The pollsters have it that Romanian prime minister Victor Ponta’s leftist Social Democratic Party will win the largest share of votes in parliamentary elections to be held on December 9 2012, but Ponta is hardly having the most comfortable time with the European Union or even with his party’s political partners.
The drought – literal, not political – over which Ponta and Romania’s authorities are presiding appears to symbolise the sense of isolation that has been deepened by the failed attempt to impeach president Traian Basescu.
A total 8.46 million Romanians voted on July 29 in the plebiscite called by parliament to impeach Basescu, with about 87.5 per cent voting in favour of impeachment. But a turnout of about 46.2 per cent of registered voters resulted in the constitutional court invalidating the referendum, which required 50 per cent turnout to be considered valid.
The anti-Basescu move could have a sequel, considering the continuing tensions between the president and the government social democrat and national-liberal coalition, but it is also clear that the high-profile feud is having political costs outside the country.
One vulnerable area is admission to the EU’s Schengen visa zone. Bulgaria and Romania, which generally have been in a three-legged race since joining the EU simultaneously in 2007, and which have been expected to join Schengen together, may be pulling apart because of the Romanian scandal.
Sofia and Bucharest both have been criticised by the European Commission for failing to do enough to come up to EU justice and home affairs standards. This issue has been seized on by those countries, notably the Netherlands, that have been adamant that Bulgaria and Romania are not up to the task of securing EU outer borders – even though Sofia and Bucharest continually have insisted (not without several supporting voices in the bloc) that they meet the Schengen criteria and should be admitted.
Bulgaria, even with its day of pride in opening a new metro underground railway line – construction was made possible by EU funding and Sofia named one of the stations in the bloc’s honour – still got a reminder from EC President Jose Barroso that it needed to push further towards the goals of effective action against organised crime and corruption.
Remarks by European Justice Commissioner Viviane Reding were of sterner stuff, however. Just a few days after the photo-op inSofiain which Barroso grinned along with leading figures in Bulgaria’s centre-right government, Reding was quoted as having told France’s Le Monde that “it would not be a surprise if the Schengen countries decide not to integrate Romania immediately”.
Romania’s foreign ministry reacted with “surprise” to Reding’s reported remarks, saying that in June 2011 EU interior ministers had recognised that Romania had met all the criteria and, in the same month, the European Parliament had voted its opinion in favour of Romanian accession to Schengen.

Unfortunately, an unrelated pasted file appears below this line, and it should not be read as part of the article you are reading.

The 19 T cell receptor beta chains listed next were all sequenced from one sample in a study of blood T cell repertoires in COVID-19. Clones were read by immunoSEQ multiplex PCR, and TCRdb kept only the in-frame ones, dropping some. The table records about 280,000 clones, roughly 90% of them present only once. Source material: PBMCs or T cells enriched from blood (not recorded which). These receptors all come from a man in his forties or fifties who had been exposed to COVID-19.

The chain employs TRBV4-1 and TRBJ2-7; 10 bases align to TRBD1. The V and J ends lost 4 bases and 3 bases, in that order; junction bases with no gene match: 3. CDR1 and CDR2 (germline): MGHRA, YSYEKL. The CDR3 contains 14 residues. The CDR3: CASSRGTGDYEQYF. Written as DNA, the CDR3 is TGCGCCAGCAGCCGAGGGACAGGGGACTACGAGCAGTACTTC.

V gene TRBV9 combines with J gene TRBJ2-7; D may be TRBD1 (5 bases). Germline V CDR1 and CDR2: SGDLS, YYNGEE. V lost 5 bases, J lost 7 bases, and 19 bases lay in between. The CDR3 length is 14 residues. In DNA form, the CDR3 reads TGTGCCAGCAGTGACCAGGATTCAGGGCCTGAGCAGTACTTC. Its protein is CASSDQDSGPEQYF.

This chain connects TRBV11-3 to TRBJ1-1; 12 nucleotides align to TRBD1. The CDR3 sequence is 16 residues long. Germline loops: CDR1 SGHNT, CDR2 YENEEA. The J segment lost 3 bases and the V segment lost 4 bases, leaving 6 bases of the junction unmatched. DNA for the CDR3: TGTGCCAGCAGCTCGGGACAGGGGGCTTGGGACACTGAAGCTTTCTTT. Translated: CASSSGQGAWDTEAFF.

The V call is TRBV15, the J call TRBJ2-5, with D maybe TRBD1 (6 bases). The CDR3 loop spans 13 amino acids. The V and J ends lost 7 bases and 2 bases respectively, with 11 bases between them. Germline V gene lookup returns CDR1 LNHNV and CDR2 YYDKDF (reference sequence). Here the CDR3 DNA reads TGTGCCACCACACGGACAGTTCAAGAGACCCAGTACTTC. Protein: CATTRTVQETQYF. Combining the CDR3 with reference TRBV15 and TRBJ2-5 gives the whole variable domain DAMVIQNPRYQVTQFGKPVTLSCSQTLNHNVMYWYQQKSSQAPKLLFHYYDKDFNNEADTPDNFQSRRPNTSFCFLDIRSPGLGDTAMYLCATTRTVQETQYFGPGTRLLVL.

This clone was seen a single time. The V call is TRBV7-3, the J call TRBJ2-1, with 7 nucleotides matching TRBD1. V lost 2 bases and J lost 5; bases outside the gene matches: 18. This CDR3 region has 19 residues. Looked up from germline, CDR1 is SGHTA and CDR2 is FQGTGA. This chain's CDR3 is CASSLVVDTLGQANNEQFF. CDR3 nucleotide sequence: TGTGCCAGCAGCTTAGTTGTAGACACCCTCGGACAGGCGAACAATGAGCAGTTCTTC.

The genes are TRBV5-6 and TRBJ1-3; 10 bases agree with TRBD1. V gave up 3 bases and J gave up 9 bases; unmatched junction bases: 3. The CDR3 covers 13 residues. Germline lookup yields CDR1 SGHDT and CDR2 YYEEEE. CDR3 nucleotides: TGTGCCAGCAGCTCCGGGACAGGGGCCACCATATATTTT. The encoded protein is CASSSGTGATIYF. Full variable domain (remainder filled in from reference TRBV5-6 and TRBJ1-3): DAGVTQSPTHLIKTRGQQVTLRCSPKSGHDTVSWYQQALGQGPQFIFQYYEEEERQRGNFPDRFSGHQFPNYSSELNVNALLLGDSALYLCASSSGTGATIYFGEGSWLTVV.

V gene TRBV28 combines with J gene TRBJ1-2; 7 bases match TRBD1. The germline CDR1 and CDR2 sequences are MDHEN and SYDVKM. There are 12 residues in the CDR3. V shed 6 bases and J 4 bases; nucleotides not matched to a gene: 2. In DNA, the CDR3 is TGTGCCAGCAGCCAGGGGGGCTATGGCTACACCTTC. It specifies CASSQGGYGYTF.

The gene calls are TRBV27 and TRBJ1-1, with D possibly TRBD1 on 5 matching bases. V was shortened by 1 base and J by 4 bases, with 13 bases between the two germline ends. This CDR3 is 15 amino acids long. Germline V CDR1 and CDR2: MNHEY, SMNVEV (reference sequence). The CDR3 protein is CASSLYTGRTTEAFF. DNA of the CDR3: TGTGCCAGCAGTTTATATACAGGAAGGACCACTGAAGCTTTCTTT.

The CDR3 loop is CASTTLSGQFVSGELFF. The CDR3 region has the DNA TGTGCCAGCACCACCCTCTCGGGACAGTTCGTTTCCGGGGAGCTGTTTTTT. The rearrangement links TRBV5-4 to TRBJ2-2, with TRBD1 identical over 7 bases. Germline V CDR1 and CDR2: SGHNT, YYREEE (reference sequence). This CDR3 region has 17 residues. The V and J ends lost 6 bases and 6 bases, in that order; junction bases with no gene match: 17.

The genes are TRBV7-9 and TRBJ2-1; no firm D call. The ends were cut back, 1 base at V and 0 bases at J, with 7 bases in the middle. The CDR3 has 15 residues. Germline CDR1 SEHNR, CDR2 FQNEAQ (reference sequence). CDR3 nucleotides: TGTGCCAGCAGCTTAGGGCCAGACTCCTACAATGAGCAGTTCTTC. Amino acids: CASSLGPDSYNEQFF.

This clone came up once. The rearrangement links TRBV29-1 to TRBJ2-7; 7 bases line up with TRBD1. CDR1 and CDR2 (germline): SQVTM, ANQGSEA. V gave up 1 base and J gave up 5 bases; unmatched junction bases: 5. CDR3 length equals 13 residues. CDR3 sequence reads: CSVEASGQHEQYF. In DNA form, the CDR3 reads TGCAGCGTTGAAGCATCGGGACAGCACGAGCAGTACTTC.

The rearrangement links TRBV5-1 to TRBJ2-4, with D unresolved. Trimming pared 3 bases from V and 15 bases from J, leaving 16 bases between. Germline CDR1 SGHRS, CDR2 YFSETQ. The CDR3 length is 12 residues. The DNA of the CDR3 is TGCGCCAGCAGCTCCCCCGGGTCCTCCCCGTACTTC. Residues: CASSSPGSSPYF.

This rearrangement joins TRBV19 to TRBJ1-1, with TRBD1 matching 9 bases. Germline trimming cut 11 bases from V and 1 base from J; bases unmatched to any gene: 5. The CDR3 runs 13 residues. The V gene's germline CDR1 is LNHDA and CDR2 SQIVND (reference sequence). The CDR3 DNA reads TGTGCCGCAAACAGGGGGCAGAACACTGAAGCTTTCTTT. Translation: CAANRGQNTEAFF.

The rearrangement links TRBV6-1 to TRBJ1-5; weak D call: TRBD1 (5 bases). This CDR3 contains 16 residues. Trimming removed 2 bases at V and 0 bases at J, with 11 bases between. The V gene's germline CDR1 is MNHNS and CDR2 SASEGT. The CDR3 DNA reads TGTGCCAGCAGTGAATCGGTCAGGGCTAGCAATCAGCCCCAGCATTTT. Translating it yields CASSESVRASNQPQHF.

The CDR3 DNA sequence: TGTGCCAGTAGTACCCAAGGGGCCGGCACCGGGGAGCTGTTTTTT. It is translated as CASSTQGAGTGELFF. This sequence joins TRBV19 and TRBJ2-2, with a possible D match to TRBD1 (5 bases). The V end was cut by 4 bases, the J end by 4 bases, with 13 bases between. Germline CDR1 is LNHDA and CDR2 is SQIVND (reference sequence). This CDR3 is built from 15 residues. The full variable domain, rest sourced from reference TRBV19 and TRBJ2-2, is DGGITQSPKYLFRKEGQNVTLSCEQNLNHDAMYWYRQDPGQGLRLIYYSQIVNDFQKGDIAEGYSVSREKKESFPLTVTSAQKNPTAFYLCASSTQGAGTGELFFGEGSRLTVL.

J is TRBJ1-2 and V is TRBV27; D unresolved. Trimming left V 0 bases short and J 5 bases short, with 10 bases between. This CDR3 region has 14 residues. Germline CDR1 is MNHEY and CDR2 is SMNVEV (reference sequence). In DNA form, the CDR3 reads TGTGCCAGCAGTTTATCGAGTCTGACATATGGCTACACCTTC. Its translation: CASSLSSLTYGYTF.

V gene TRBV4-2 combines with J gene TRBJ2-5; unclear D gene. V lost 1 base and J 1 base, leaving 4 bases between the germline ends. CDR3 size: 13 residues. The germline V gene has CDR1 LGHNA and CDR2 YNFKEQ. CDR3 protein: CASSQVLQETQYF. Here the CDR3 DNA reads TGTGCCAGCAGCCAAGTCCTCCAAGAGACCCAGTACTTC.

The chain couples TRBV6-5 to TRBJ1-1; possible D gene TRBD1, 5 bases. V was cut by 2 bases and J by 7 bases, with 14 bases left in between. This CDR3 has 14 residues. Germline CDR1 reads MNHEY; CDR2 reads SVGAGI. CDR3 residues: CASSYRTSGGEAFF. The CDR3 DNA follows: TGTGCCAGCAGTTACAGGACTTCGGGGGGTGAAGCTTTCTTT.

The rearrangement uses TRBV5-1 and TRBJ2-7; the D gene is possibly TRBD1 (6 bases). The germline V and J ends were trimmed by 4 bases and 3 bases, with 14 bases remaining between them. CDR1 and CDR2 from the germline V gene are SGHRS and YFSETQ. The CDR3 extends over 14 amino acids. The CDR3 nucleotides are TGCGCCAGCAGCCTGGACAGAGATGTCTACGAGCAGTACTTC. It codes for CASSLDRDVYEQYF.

Ponta otherwise has seen his party spoilt.
Blaming the move on what he portrayed as the Basescu media machine and the centre-right bloc-wide European People’s Party as having misled the international media about his country’s serious political crisis, Ponta wrote to European socialist leaders Sergei Stanishev and Philip Cordery proposing that plans to hold the Party of European Socialists congress in autumn in Bucharest should be dropped in favour of holding the congress in Brussels.
“I believe that the PES image, the PES relation with the European news media and its major political goals are more important than the interest of a member party such as the PSD. This way we will avoid the unjust attacks of the EPP and of some newspapers on our political family,” Ponta said in an open letter to the two European socialist senior leaders.
Meanwhile, even though – as noted – opinion polls indicate that Ponta’s party could get the largest, if albeit reduced, share of votes in the December 9 election, the past week saw the establishment of a centre-right coalition to take on the social democrats.
The Democratic Liberal Party, which currently is the main opposition party in parliament, is to stand together with centre-right parties now not in parliament, the Christian-Democratic National Peasants’ Party, the New Republic Party, the Right of Center Civic Initiative and the Christian-Democratic Foundation, on a platform of rule-of-law, economic prosperity and which makes much of the government coalition versus Basescu saga.
Ahead of elections, another challenge remains for Romania’s current government, to which – along with Bulgaria’s – blame is in effect being passed by the socialist government in France. Like its predecessors, French president Francois Hollande’s socialist government is acting against Roma camps, and has been direct in saying that part of the problem is that Bulgaria and Romania are not doing enough to integrate Roma communities in those countries. The issue is to be discussed directly in mid-September at governmental level between Paris and, respectively, Bucharest and Sofia.
(Photo of Victor Ponta: gov.ro)